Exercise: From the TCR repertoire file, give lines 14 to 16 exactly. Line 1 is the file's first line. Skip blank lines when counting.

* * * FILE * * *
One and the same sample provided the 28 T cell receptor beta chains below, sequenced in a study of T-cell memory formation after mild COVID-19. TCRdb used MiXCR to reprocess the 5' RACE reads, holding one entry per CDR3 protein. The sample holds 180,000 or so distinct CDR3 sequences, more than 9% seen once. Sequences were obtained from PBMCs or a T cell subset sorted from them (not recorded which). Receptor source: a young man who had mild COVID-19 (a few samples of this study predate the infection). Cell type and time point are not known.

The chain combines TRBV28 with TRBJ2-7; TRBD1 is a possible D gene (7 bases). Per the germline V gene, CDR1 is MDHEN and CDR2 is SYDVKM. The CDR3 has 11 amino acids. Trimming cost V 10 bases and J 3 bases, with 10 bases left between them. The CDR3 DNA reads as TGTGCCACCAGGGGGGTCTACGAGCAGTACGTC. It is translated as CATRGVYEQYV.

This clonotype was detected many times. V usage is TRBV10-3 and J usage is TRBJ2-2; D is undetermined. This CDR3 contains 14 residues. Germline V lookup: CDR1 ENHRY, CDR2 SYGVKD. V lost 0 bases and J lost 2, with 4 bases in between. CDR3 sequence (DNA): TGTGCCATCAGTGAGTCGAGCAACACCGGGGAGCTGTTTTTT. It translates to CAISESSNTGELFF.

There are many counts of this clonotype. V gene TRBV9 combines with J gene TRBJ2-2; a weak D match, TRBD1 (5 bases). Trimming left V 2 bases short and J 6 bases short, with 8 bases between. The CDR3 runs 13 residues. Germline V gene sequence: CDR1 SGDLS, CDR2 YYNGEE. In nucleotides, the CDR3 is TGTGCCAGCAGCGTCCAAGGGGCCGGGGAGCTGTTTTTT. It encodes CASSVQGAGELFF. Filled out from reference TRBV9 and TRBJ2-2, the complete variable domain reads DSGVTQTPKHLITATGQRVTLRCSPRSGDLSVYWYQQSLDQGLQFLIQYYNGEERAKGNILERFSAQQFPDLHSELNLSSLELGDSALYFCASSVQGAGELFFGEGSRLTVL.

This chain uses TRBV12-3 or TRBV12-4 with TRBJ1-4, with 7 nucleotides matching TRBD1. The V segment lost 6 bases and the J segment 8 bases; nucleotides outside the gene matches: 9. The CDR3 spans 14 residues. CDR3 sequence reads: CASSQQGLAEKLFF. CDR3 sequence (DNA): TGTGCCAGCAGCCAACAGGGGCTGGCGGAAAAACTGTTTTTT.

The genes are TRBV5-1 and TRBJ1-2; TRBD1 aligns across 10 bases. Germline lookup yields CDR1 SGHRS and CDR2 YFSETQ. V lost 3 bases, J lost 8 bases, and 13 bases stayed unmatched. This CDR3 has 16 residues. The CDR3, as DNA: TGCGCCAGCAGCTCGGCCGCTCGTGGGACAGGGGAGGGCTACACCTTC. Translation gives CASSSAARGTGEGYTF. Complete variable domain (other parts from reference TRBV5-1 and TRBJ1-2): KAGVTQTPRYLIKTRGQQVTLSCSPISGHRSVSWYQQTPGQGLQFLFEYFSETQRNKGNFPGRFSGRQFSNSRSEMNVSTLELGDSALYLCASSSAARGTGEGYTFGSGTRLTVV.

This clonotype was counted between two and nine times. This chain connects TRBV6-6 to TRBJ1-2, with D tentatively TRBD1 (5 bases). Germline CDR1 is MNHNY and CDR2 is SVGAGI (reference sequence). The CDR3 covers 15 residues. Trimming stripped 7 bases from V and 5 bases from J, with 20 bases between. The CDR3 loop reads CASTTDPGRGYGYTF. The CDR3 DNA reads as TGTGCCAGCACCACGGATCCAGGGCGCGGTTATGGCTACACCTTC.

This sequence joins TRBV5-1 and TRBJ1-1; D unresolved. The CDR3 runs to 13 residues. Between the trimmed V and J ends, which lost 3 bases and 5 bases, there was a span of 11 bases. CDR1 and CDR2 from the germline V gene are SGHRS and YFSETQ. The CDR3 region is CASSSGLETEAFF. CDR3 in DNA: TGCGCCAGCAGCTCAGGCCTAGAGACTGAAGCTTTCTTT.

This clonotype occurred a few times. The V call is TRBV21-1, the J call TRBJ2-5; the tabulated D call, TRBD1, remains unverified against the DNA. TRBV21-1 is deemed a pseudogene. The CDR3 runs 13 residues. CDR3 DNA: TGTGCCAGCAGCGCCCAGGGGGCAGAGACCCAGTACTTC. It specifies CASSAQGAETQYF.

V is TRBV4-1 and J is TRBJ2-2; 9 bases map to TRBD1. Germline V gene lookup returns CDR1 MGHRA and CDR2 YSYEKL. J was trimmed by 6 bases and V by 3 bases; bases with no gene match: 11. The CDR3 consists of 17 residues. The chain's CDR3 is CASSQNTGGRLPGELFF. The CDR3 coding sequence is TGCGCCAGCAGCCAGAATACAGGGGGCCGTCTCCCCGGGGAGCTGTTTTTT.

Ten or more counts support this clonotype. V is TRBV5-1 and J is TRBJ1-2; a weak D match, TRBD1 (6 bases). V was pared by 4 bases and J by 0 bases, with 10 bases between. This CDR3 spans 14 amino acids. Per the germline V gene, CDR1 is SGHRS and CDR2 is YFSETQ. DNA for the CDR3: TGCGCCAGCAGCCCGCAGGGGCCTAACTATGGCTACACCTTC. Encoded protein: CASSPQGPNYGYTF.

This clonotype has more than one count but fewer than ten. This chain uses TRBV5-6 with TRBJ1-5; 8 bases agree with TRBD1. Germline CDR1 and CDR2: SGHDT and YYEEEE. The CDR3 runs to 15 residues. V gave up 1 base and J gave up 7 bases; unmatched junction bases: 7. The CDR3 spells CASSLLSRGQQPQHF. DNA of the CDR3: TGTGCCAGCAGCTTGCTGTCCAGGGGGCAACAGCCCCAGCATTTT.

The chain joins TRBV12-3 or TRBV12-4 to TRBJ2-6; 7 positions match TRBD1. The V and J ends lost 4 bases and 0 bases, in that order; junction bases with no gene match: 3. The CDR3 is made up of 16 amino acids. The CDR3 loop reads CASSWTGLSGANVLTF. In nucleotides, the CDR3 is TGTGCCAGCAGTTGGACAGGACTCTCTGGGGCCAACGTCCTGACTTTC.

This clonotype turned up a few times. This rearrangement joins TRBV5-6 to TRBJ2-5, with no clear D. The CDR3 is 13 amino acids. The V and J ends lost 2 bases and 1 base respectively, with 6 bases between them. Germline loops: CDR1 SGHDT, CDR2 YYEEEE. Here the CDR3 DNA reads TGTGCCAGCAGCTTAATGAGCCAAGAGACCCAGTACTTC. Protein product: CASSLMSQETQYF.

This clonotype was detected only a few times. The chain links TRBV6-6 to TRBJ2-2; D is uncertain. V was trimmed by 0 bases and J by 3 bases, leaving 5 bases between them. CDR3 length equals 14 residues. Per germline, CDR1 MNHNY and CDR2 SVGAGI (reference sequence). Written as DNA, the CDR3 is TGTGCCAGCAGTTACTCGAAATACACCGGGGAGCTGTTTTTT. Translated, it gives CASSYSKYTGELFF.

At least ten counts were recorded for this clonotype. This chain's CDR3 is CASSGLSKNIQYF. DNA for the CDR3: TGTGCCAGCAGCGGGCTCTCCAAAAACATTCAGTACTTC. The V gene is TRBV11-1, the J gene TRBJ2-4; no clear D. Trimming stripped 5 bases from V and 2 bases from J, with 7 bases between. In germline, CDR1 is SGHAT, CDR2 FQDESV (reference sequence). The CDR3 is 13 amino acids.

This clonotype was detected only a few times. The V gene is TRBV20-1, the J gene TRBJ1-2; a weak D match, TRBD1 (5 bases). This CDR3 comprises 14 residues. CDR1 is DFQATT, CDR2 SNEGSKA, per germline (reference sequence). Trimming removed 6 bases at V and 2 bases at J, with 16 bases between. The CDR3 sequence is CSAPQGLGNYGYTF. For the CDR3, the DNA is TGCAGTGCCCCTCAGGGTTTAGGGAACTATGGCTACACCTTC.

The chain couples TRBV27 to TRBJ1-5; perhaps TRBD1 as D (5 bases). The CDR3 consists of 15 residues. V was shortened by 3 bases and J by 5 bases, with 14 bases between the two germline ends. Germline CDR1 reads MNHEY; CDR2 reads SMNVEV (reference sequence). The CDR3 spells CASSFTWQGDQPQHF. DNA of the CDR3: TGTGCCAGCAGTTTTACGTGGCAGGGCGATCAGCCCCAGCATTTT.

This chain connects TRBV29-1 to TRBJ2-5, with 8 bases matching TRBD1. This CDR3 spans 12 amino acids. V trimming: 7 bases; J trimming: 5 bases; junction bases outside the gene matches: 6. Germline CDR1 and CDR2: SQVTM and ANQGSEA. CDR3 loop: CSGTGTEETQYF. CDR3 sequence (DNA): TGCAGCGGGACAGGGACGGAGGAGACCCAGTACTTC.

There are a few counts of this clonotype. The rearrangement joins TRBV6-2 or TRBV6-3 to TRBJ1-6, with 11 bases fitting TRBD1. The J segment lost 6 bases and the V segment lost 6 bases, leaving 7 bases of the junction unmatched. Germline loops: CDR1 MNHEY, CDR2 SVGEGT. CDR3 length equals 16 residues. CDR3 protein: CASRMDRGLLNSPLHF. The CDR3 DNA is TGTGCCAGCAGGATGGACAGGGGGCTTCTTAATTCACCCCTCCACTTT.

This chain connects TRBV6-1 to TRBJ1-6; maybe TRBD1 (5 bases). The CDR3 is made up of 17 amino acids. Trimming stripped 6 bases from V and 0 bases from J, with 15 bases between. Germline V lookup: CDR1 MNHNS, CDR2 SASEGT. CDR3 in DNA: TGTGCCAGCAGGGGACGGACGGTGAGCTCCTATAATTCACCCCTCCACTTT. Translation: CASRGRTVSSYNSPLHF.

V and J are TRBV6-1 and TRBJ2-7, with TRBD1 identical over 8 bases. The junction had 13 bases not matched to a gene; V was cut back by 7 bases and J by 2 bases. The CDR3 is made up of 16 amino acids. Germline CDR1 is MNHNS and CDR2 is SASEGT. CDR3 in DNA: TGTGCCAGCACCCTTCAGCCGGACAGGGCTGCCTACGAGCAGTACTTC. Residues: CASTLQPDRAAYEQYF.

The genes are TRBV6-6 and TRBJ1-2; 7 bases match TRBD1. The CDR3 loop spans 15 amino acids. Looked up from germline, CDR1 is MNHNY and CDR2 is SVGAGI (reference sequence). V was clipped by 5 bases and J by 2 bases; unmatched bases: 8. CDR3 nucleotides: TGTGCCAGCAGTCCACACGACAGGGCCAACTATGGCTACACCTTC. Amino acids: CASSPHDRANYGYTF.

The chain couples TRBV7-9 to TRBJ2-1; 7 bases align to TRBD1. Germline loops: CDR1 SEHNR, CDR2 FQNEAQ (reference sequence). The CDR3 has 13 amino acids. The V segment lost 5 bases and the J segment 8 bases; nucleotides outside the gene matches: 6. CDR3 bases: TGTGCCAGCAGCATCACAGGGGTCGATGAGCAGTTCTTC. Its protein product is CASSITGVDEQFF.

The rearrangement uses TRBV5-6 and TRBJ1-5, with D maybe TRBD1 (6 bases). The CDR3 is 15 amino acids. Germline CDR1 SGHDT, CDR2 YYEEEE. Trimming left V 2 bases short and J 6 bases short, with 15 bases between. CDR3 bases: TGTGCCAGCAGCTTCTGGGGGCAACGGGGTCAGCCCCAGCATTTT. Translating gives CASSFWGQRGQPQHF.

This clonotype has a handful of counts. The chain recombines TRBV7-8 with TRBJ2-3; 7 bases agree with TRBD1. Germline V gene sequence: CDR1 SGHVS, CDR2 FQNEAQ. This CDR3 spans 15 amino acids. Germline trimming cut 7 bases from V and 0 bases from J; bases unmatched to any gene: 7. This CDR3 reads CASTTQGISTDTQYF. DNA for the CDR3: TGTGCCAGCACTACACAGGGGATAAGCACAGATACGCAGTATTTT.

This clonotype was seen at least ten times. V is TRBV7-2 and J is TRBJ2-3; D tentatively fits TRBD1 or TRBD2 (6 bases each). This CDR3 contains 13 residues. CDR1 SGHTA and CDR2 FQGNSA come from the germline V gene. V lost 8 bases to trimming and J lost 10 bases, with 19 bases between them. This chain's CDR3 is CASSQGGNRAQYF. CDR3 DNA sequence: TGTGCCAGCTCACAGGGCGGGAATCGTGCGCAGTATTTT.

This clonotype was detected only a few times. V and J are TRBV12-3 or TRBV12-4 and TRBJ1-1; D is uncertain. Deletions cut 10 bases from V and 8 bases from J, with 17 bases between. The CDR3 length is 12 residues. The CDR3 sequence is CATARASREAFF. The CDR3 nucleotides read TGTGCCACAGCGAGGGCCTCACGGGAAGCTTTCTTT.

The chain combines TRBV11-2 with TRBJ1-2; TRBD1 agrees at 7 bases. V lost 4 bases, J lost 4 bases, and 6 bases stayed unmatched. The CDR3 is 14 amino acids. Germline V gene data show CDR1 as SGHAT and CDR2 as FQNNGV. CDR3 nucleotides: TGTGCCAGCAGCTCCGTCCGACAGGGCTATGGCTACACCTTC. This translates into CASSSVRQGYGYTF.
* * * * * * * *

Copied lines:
This clonotype turned up a few times. This rearrangement joins TRBV5-6 to TRBJ2-5, with no clear D. The CDR3 is 13 amino acids. The V and J ends lost 2 bases and 1 base respectively, with 6 bases between them. Germline loops: CDR1 SGHDT, CDR2 YYEEEE. Here the CDR3 DNA reads TGTGCCAGCAGCTTAATGAGCCAAGAGACCCAGTACTTC. Protein product: CASSLMSQETQYF.

This clonotype was detected only a few times. The chain links TRBV6-6 to TRBJ2-2; D is uncertain. V was trimmed by 0 bases and J by 3 bases, leaving 5 bases between them. CDR3 length equals 14 residues. Per germline, CDR1 MNHNY and CDR2 SVGAGI (reference sequence). Written as DNA, the CDR3 is TGTGCCAGCAGTTACTCGAAATACACCGGGGAGCTGTTTTTT. Translated, it gives CASSYSKYTGELFF.

At least ten counts were recorded for this clonotype. This chain's CDR3 is CASSGLSKNIQYF. DNA for the CDR3: TGTGCCAGCAGCGGGCTCTCCAAAAACATTCAGTACTTC. The V gene is TRBV11-1, the J gene TRBJ2-4; no clear D. Trimming stripped 5 bases from V and 2 bases from J, with 7 bases between. In germline, CDR1 is SGHAT, CDR2 FQDESV (reference sequence). The CDR3 is 13 amino acids.